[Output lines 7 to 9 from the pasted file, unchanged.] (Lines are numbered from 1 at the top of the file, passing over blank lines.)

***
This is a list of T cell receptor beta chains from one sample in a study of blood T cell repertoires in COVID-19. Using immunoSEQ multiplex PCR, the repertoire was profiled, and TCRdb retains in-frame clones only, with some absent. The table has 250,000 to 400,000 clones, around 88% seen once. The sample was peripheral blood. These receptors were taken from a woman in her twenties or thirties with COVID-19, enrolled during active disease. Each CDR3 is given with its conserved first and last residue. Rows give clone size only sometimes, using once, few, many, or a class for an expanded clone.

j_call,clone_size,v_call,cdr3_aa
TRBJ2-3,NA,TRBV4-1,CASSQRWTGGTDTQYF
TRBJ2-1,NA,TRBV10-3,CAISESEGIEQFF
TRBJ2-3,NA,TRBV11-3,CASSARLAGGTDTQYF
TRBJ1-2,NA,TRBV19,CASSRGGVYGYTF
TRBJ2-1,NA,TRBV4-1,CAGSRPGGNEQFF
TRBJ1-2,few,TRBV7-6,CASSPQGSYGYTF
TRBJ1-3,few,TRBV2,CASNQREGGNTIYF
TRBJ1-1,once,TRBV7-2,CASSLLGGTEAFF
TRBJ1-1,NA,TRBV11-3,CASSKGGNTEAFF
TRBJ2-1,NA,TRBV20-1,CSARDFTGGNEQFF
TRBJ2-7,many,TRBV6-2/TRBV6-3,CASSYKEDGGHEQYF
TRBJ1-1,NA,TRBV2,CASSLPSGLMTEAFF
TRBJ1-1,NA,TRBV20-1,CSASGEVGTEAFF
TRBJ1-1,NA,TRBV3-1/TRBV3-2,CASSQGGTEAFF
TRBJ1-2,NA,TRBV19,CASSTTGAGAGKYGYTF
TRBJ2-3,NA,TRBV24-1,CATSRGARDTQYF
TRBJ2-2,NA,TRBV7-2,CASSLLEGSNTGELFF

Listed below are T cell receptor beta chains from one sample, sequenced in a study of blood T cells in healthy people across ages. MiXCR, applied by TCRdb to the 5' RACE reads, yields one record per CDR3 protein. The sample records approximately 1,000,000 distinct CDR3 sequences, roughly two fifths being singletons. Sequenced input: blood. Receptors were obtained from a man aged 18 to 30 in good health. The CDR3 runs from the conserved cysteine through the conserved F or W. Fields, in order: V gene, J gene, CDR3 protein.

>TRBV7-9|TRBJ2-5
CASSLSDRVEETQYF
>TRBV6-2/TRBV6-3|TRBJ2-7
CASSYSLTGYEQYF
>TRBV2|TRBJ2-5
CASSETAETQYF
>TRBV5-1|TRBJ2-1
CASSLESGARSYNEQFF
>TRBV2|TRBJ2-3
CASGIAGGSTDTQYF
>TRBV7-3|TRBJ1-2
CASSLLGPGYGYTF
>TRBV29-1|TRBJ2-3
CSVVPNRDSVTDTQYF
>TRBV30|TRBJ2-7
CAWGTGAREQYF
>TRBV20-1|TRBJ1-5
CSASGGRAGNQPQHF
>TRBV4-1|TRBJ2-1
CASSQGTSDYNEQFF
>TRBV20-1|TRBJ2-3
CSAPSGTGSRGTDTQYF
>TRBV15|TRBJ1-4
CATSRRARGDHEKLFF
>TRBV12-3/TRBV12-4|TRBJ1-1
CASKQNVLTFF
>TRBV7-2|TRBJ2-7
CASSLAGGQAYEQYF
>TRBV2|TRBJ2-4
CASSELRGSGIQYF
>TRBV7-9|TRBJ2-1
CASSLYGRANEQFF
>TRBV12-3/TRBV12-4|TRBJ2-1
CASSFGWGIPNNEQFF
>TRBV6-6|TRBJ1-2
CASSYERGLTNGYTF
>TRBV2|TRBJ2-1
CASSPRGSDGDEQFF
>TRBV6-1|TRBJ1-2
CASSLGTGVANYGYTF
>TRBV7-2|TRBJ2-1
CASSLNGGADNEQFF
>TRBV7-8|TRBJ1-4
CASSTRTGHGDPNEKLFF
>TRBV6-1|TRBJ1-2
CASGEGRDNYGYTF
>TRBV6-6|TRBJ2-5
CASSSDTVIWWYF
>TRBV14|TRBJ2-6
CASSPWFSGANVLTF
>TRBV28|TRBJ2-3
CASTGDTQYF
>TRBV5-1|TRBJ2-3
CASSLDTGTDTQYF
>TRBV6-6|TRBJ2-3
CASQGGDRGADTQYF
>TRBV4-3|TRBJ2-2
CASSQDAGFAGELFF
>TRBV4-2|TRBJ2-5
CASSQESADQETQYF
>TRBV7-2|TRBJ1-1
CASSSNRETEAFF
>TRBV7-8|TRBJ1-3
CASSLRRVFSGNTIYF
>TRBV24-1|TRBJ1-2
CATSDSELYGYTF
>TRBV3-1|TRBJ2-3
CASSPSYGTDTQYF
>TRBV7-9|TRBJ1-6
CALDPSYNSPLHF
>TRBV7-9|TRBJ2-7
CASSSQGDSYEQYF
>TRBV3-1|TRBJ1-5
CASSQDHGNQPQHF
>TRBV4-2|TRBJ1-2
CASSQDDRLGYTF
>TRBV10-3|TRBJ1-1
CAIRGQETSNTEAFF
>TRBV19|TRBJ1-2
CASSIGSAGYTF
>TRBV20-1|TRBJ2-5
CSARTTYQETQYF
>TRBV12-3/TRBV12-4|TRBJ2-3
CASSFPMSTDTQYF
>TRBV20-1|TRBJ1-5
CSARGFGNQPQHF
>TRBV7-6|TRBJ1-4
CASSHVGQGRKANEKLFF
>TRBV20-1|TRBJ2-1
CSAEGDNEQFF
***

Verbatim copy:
TRBJ2-1,NA,TRBV4-1,CAGSRPGGNEQFF
TRBJ1-2,few,TRBV7-6,CASSPQGSYGYTF
TRBJ1-3,few,TRBV2,CASNQREGGNTIYF